All You Can Eat
Seattle Times food writer Nancy Leson serves up the best info and tips on Northwest food, cooking, dining and restaurants.
October 27, 2008 11:45 AM
Posted by Nancy Leson
Way back in March, I told you about the sale of Andy's Diner -- closed since January -- and developer Henry Liebman's plans for South Seattle landmark. And in the wake of that post, I had a nice chance to chat with long-retired owner Andy Yurkanin who promised to take me to lunch once the place re-opened:
He'll get his chance soon, because today the famous railcar-diner debuted as the Orient Express, specializing in Chinese, Thai and American food and offering (get this!) on-site childcare. I'd meet Andy there for lunch today, but as we speak he's enjoying his retirement at his second home in Eastern Washington. "I'm sitting here at the duck club, looking out at Toppenish Creek," he said when we talked this morning. No, he's not duck hunting, just hanging out with his pal Gilbert Barthe, owner of the late, great Mirabeau Restaurant.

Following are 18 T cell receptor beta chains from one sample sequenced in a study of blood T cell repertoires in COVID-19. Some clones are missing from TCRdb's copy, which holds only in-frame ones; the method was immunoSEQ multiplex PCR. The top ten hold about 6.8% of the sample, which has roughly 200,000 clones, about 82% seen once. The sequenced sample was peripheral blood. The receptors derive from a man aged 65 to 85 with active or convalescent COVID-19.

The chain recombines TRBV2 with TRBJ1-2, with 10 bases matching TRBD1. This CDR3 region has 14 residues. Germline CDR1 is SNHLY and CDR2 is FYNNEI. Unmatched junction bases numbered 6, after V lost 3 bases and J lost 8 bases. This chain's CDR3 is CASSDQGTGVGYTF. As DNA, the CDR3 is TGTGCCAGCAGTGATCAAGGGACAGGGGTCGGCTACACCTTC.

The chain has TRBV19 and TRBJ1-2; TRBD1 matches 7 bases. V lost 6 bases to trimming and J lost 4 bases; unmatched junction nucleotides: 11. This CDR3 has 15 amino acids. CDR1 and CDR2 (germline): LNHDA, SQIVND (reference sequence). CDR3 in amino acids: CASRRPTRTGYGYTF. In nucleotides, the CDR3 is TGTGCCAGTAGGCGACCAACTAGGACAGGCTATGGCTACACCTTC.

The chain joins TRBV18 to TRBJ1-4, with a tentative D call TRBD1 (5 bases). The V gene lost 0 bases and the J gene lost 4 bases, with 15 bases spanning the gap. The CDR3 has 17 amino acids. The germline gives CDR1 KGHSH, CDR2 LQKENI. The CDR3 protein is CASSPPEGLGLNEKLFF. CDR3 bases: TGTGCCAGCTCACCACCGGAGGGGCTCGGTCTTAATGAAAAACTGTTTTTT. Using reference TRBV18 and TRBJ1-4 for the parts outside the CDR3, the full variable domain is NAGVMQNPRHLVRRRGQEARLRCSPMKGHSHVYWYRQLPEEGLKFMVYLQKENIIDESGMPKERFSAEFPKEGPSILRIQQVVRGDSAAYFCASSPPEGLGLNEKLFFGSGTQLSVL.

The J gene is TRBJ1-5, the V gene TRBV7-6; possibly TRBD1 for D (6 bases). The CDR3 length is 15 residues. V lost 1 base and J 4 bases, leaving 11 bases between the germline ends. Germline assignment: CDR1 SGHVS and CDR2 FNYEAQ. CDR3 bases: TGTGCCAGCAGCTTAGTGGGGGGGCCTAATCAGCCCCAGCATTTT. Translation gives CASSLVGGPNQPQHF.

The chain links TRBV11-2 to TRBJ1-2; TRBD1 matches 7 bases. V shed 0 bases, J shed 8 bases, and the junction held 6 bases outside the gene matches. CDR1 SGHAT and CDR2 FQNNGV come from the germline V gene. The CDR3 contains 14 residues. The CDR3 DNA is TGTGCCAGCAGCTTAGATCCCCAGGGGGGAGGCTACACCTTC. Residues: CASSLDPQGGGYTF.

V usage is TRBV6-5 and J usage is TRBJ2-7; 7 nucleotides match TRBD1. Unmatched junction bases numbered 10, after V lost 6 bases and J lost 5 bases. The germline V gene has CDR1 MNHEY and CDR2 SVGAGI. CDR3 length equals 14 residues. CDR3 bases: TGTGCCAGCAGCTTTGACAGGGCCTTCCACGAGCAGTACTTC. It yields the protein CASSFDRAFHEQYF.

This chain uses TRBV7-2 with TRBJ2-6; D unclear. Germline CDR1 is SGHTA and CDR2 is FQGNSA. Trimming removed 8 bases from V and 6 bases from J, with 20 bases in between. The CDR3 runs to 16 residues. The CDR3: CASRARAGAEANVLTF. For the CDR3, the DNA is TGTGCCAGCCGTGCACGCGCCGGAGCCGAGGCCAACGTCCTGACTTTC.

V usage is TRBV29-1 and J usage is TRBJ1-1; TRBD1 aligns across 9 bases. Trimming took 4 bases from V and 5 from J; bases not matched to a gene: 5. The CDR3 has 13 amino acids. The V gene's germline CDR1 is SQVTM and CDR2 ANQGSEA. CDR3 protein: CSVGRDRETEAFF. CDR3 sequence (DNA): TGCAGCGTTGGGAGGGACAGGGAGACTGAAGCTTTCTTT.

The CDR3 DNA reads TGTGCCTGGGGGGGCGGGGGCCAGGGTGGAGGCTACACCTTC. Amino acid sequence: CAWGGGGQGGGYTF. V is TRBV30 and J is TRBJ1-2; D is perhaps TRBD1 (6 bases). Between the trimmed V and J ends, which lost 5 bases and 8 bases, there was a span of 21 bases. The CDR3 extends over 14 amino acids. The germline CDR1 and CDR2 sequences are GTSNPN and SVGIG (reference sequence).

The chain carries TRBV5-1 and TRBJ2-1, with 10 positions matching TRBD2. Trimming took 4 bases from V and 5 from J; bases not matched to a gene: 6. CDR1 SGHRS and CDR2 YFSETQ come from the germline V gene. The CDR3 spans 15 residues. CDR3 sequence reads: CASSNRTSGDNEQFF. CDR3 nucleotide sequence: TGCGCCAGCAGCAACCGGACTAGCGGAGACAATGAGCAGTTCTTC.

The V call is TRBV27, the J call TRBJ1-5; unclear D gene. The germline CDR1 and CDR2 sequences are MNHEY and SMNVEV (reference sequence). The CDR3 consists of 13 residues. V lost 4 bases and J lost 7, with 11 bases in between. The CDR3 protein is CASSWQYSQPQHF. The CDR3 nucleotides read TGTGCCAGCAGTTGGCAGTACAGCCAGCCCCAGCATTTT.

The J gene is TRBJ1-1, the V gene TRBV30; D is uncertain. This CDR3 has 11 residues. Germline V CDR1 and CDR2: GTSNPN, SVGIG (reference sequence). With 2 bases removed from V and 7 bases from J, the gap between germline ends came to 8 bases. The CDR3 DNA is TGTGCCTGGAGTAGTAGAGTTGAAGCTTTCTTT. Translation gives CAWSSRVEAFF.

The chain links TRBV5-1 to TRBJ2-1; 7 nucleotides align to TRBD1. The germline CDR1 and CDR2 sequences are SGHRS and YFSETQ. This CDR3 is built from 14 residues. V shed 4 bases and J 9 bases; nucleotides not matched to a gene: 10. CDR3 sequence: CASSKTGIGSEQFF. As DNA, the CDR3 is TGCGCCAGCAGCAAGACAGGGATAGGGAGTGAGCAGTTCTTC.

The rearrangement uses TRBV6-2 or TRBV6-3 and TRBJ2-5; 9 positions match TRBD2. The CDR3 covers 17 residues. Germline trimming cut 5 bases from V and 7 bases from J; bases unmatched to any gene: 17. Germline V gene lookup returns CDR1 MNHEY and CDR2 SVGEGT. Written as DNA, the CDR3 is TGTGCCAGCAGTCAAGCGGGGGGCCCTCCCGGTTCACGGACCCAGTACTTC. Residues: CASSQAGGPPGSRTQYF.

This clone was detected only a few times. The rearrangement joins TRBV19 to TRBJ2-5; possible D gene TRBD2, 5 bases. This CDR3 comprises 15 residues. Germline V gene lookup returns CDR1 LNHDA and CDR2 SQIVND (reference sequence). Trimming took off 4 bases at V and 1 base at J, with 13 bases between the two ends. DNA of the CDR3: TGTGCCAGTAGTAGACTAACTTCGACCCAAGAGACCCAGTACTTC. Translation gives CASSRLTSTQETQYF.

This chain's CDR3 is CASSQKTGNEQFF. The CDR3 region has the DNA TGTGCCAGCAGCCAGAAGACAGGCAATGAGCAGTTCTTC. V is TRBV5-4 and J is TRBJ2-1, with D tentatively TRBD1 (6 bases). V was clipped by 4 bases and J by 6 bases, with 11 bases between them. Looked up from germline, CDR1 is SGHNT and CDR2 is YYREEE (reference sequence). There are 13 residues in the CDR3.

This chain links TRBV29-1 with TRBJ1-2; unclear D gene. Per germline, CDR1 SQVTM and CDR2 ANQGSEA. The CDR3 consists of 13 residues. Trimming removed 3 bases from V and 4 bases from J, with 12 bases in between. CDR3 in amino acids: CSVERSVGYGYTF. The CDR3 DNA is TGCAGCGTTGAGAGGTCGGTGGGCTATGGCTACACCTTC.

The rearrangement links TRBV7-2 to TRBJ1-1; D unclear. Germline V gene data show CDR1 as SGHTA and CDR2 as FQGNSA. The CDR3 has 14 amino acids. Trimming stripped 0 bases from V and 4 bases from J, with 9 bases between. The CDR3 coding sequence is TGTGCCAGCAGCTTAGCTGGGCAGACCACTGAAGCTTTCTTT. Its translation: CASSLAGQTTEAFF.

Meanwhile, over on Fourth Avenue South, the new owner of the Orient Express, Gun Ting (late of Wild Ginger and known as Ed to many of his friends), greets his first paying guests today.
An extra-special thanks to reader Jeri Lloyd, who tipped me off to the opening after she and her husband decided to drive by yesterday to see how the transformation from old to new was coming along. "The parking lot was nearly full and there was a `Grand Opening' banner," she wrote in an email. So in they went. Turns out they'd stumbled in to a pre-opening party, complete with a buffet (replete with clam chowder, lemon chicken and Thai red curry beef) and waiters dressed in black and offering drinks. Invited to join in the fun, Jeri and her husband were warmly welcomed, handed some plates and told to look for seats in an open railcar. "The place still has a warren-like aspect due to the railroad cars, but it's obvious a lot of work has been done," Jeri said. She no doubt speaks for many longtime Seattleites when she said, "I'm so glad someone saved the place that I wish them great success." Amen, sister.
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